Saturday, December 16, 2017

Daniel The Therapy Duck Is Quacksolutely What The Internet Was Made For

Ducks are great for a lot of things.

They're great farm animals. They're great to throw bread at. They're great fliers. They're also particularly great served on a plate with some potatoes and asparagus. Ducks are great for so many things.

Interestingly, ducks also make great service animals.

Yeah, service animals. I had no idea. So today, we're going to learn about the relationship one service duck has with one woman suffering from PTSD.

Meet Daniel the therapy duck.

Ain't he smashing? He belongs to Carla Fitzgerald.

"Show mama how tall you are," she told him. "Yeah, I love you!"

There stood Daniel, in front of news cameras and strangers, totally soaking up the limelight like a rockstar. But Daniel serves a purpose beyond being an adorable duck.

He's a registered therapy duck.

Yup, that means he can go everywhere Carla goes — including airplanes. Daniel and Carla took two flights to get to Asheville, NC., and apparently, the web-footed wonder qualifies as carry-on luggage.

(He's not actually carry-on luggage...he's a therapy duck. He was allowed to sit with Carla.)

Fitzgerald says it's like having a four-year-old human in diapers for 15 to 20 years.

"He's wearing his Captain America underpants," she points out. Daniel also wears red shoes to protect his feet. I'm glad she cleared up the whole underpants thing because I had a lot of bowel-related questions.

So you might be asking: How does a duck qualify as a therapy duck?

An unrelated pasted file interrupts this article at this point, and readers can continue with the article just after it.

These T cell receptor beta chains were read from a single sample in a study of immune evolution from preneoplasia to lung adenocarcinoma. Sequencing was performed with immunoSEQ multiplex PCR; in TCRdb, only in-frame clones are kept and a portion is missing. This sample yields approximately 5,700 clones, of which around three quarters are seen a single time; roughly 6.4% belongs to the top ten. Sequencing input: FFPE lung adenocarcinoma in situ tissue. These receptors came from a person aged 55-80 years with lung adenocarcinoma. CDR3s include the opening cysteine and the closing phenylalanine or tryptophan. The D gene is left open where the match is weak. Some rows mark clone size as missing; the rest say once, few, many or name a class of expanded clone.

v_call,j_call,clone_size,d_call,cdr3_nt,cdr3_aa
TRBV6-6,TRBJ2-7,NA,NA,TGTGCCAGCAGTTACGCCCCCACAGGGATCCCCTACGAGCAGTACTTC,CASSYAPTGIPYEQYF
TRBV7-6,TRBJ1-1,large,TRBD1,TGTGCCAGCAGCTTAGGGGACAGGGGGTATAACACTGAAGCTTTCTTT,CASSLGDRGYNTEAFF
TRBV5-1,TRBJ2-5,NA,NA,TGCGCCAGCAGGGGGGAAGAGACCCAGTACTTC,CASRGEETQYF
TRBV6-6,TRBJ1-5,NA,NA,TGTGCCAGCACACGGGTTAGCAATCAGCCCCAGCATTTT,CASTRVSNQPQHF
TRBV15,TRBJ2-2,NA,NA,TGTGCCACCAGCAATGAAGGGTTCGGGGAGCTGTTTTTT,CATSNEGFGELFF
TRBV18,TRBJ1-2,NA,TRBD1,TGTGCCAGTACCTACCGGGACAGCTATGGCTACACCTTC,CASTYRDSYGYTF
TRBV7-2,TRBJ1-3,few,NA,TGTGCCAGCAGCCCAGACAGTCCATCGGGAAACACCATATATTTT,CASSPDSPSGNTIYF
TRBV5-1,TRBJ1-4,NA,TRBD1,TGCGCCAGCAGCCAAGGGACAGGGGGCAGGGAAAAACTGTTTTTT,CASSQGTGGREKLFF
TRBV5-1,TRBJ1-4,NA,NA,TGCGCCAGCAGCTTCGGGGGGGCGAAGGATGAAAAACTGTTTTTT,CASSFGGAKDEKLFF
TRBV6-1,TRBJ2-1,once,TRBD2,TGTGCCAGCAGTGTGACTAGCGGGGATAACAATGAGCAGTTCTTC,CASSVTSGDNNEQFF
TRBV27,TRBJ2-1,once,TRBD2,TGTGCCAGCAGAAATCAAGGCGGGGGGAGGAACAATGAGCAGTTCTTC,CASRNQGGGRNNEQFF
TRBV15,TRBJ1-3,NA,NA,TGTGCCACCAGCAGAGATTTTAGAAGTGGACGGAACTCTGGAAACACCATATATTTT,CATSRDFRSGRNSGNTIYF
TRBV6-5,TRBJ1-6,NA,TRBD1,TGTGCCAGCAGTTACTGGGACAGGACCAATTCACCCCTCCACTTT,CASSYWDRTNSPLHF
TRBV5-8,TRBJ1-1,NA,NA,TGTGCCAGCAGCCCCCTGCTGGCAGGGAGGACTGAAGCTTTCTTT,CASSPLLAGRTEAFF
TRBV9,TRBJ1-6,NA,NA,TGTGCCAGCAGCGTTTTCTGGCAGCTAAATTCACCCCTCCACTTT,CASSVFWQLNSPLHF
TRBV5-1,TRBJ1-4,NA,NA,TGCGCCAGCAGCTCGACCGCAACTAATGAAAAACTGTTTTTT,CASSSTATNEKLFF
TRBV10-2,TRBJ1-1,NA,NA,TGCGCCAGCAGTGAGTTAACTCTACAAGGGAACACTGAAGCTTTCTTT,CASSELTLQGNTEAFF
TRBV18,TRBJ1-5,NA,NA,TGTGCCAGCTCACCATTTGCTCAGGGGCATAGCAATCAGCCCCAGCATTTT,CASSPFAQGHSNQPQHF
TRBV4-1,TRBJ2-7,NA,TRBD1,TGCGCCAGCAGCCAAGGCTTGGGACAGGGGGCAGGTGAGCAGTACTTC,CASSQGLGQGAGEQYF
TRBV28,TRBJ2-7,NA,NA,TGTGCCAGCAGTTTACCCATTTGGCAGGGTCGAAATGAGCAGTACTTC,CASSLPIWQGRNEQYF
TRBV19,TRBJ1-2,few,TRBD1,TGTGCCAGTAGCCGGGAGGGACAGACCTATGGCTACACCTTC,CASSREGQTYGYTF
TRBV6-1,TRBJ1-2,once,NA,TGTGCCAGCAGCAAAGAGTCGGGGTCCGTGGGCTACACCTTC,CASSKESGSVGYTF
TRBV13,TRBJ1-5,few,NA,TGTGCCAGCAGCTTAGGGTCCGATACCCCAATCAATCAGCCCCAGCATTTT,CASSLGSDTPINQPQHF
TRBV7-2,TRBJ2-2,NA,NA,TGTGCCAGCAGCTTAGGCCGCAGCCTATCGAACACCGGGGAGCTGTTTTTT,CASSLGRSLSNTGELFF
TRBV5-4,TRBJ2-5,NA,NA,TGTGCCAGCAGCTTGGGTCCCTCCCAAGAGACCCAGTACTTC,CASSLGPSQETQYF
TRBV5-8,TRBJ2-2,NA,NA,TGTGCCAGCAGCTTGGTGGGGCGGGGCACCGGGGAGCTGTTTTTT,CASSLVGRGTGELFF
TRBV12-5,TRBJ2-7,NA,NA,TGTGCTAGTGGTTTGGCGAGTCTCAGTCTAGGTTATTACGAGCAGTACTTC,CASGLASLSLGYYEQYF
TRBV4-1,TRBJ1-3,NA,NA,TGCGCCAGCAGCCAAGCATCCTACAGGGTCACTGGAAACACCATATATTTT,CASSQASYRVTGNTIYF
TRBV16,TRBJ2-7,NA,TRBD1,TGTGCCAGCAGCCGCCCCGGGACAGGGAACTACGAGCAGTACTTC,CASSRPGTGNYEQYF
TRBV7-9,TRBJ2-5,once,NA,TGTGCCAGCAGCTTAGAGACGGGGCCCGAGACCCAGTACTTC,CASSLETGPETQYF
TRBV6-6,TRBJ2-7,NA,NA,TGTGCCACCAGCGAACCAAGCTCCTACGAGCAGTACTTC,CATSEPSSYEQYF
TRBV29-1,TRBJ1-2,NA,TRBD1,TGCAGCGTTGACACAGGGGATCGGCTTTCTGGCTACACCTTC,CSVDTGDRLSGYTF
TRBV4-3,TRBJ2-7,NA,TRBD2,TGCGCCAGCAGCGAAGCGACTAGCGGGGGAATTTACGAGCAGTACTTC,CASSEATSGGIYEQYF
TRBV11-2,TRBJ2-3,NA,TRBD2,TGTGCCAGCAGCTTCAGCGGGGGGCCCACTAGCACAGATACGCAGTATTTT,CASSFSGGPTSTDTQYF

"He can tell when I'm about to have a PTSD moment," Fitzgerald explains. "He goes with me everywhere in the car." Animals have been known to be able to detect everything from anxiety attacks to low blood-sugar levels in diabetics. Generally speaking, however, most of those animals are dogs.

Carla's PTSD was brought on by a bad car collision.

"The PTSD is the result of a bad accident caused by a driver who was on their phone when they should have been looking at the road," she tells us.

As if people needed another reminder not to text and drive...

How does one meet a therapy duck?

At the market, of course.

"[I] Saw one itty bitty duckling and said, 'Daniel!'" she recalls.

The Indian Runner Duck even migrates with her on airplanes, giving Fitzgerald the confidence to step out of her comfort zone.

"Without Daniel, I would stay home for the rest of my life," Fitzgerald says. "I would never leave the house because I can't."

"If it quacks like a therapy duck, it's a therapy duck."

"When he's quiet, he's into something he ought not be into," she says. "He also loves macaroni and cheese."

Apparently, ducks have huge personalities. I feel like I'm both learning a lot about ducks and need a duck in my life.

Check out that beautiful smile.

"Many may assume that she rescued Daniel, but the fact is Daniel saved Carla," said a reporter from ABC News 13.

"Was he an injured duck?" the reporter asked.

"No, I was injured," Carla responded.

If it works, it works.

It might seem unconventional — having a duck as means to heal after a traumatic injury — but if it works, it works. The next time you're on a plane and hear some quacking or walking down the street and see a duck on a leash in a Captain America diaper, you'll know that you could be looking at a therapy duck. Maybe even Daniel.

So what other kinds of unconventional therapy pets are out there?

Well, just about every North American animal has been used as a therapy animal:

1. Cats
2. Rabbits
3. Parrots
4. Reptiles
5. EVEN alpacas

I'd love a therapy alpaca, to be honest.

So what do you think?

Do you know anyone with a therapy animal in their life? Want to share a story about an unconventional therapy animal you've had an experience with? Let us know in the comments section!

[h/t ABC News 13]


Author: verified_user